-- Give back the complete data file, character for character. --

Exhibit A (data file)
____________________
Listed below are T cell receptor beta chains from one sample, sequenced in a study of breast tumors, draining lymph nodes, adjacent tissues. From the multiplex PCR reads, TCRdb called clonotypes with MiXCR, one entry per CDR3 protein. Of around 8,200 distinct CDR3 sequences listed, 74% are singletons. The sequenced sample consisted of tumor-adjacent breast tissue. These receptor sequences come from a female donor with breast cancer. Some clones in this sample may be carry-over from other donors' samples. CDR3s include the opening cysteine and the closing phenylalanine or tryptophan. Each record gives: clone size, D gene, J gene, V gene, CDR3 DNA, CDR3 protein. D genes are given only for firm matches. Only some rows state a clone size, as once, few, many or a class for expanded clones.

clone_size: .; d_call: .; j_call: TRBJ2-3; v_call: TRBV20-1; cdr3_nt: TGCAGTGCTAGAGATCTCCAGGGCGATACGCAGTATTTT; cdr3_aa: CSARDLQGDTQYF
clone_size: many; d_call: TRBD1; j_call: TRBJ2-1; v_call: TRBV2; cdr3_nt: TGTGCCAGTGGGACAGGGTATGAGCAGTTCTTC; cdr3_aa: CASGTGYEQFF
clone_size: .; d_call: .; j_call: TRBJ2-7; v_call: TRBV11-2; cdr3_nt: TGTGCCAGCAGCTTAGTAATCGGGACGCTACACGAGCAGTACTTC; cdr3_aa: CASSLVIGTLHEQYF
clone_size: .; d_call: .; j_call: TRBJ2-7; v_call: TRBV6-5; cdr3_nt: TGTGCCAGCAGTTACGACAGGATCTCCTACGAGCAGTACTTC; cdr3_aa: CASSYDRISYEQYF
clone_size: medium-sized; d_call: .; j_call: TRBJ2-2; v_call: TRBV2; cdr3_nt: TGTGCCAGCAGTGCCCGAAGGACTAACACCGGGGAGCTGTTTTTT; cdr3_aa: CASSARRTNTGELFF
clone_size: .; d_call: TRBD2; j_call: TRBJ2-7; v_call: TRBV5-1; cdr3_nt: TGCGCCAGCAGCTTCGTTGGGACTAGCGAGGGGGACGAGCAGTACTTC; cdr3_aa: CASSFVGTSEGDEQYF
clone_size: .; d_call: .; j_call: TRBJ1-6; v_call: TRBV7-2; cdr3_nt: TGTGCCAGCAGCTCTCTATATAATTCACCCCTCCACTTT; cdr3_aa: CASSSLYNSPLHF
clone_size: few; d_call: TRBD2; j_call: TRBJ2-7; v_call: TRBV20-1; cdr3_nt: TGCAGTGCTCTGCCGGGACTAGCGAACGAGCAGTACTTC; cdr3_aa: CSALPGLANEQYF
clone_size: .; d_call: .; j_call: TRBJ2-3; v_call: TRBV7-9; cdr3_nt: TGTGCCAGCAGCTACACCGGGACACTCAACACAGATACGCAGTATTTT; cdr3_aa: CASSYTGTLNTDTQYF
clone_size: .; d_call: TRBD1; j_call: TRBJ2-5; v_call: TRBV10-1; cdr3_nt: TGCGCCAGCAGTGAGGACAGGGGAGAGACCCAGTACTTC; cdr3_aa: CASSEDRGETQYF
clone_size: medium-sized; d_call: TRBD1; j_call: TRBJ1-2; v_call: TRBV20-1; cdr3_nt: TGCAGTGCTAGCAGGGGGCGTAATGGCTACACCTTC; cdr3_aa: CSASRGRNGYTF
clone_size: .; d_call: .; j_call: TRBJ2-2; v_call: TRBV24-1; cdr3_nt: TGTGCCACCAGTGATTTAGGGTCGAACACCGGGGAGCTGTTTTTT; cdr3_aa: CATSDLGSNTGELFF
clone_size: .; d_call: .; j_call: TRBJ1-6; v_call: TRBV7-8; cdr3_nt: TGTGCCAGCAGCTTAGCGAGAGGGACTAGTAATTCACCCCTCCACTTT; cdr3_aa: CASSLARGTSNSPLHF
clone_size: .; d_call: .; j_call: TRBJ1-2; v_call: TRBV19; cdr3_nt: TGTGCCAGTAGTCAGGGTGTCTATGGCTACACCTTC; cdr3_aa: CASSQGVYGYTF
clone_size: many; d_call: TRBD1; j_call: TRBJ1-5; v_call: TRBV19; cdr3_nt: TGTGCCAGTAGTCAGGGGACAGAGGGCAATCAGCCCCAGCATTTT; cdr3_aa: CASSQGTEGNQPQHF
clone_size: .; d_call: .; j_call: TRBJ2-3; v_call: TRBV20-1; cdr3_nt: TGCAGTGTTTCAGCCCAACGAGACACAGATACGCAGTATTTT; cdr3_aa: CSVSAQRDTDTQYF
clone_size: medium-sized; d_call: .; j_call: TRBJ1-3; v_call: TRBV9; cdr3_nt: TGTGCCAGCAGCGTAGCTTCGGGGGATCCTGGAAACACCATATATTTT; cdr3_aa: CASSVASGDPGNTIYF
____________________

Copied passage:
Listed below are T cell receptor beta chains from one sample, sequenced in a study of breast tumors, draining lymph nodes, adjacent tissues. From the multiplex PCR reads, TCRdb called clonotypes with MiXCR, one entry per CDR3 protein. Of around 8,200 distinct CDR3 sequences listed, 74% are singletons. The sequenced sample consisted of tumor-adjacent breast tissue. These receptor sequences come from a female donor with breast cancer. Some clones in this sample may be carry-over from other donors' samples. CDR3s include the opening cysteine and the closing phenylalanine or tryptophan. Each record gives: clone size, D gene, J gene, V gene, CDR3 DNA, CDR3 protein. D genes are given only for firm matches. Only some rows state a clone size, as once, few, many or a class for expanded clones.

clone_size: .; d_call: .; j_call: TRBJ2-3; v_call: TRBV20-1; cdr3_nt: TGCAGTGCTAGAGATCTCCAGGGCGATACGCAGTATTTT; cdr3_aa: CSARDLQGDTQYF
clone_size: many; d_call: TRBD1; j_call: TRBJ2-1; v_call: TRBV2; cdr3_nt: TGTGCCAGTGGGACAGGGTATGAGCAGTTCTTC; cdr3_aa: CASGTGYEQFF
clone_size: .; d_call: .; j_call: TRBJ2-7; v_call: TRBV11-2; cdr3_nt: TGTGCCAGCAGCTTAGTAATCGGGACGCTACACGAGCAGTACTTC; cdr3_aa: CASSLVIGTLHEQYF
clone_size: .; d_call: .; j_call: TRBJ2-7; v_call: TRBV6-5; cdr3_nt: TGTGCCAGCAGTTACGACAGGATCTCCTACGAGCAGTACTTC; cdr3_aa: CASSYDRISYEQYF
clone_size: medium-sized; d_call: .; j_call: TRBJ2-2; v_call: TRBV2; cdr3_nt: TGTGCCAGCAGTGCCCGAAGGACTAACACCGGGGAGCTGTTTTTT; cdr3_aa: CASSARRTNTGELFF
clone_size: .; d_call: TRBD2; j_call: TRBJ2-7; v_call: TRBV5-1; cdr3_nt: TGCGCCAGCAGCTTCGTTGGGACTAGCGAGGGGGACGAGCAGTACTTC; cdr3_aa: CASSFVGTSEGDEQYF
clone_size: .; d_call: .; j_call: TRBJ1-6; v_call: TRBV7-2; cdr3_nt: TGTGCCAGCAGCTCTCTATATAATTCACCCCTCCACTTT; cdr3_aa: CASSSLYNSPLHF
clone_size: few; d_call: TRBD2; j_call: TRBJ2-7; v_call: TRBV20-1; cdr3_nt: TGCAGTGCTCTGCCGGGACTAGCGAACGAGCAGTACTTC; cdr3_aa: CSALPGLANEQYF
clone_size: .; d_call: .; j_call: TRBJ2-3; v_call: TRBV7-9; cdr3_nt: TGTGCCAGCAGCTACACCGGGACACTCAACACAGATACGCAGTATTTT; cdr3_aa: CASSYTGTLNTDTQYF
clone_size: .; d_call: TRBD1; j_call: TRBJ2-5; v_call: TRBV10-1; cdr3_nt: TGCGCCAGCAGTGAGGACAGGGGAGAGACCCAGTACTTC; cdr3_aa: CASSEDRGETQYF
clone_size: medium-sized; d_call: TRBD1; j_call: TRBJ1-2; v_call: TRBV20-1; cdr3_nt: TGCAGTGCTAGCAGGGGGCGTAATGGCTACACCTTC; cdr3_aa: CSASRGRNGYTF
clone_size: .; d_call: .; j_call: TRBJ2-2; v_call: TRBV24-1; cdr3_nt: TGTGCCACCAGTGATTTAGGGTCGAACACCGGGGAGCTGTTTTTT; cdr3_aa: CATSDLGSNTGELFF
clone_size: .; d_call: .; j_call: TRBJ1-6; v_call: TRBV7-8; cdr3_nt: TGTGCCAGCAGCTTAGCGAGAGGGACTAGTAATTCACCCCTCCACTTT; cdr3_aa: CASSLARGTSNSPLHF
clone_size: .; d_call: .; j_call: TRBJ1-2; v_call: TRBV19; cdr3_nt: TGTGCCAGTAGTCAGGGTGTCTATGGCTACACCTTC; cdr3_aa: CASSQGVYGYTF
clone_size: many; d_call: TRBD1; j_call: TRBJ1-5; v_call: TRBV19; cdr3_nt: TGTGCCAGTAGTCAGGGGACAGAGGGCAATCAGCCCCAGCATTTT; cdr3_aa: CASSQGTEGNQPQHF
clone_size: .; d_call: .; j_call: TRBJ2-3; v_call: TRBV20-1; cdr3_nt: TGCAGTGTTTCAGCCCAACGAGACACAGATACGCAGTATTTT; cdr3_aa: CSVSAQRDTDTQYF
clone_size: medium-sized; d_call: .; j_call: TRBJ1-3; v_call: TRBV9; cdr3_nt: TGTGCCAGCAGCGTAGCTTCGGGGGATCCTGGAAACACCATATATTTT; cdr3_aa: CASSVASGDPGNTIYF